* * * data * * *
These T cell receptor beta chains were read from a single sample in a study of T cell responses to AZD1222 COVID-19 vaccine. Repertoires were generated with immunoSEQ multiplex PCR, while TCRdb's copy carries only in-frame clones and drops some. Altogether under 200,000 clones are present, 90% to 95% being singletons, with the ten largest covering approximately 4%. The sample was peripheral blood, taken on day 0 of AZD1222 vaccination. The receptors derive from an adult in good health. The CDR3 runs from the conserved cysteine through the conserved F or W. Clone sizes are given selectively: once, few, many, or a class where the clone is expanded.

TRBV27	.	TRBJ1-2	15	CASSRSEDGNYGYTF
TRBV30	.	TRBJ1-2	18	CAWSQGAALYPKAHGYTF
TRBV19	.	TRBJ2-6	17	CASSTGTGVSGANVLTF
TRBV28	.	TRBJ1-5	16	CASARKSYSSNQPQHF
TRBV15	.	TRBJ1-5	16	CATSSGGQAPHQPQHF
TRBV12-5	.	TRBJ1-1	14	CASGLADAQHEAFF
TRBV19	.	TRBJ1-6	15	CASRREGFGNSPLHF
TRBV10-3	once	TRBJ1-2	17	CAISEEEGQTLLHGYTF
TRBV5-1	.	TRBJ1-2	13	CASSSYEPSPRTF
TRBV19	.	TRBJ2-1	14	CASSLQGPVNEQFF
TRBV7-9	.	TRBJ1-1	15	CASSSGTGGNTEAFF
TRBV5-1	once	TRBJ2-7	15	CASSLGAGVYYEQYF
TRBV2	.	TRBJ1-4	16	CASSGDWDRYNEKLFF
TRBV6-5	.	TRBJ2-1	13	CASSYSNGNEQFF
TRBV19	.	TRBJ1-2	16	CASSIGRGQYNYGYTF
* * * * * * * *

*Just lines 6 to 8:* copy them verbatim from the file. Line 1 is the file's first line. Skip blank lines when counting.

TRBV15	.	TRBJ1-5	16	CATSSGGQAPHQPQHF
TRBV12-5	.	TRBJ1-1	14	CASGLADAQHEAFF
TRBV19	.	TRBJ1-6	15	CASRREGFGNSPLHF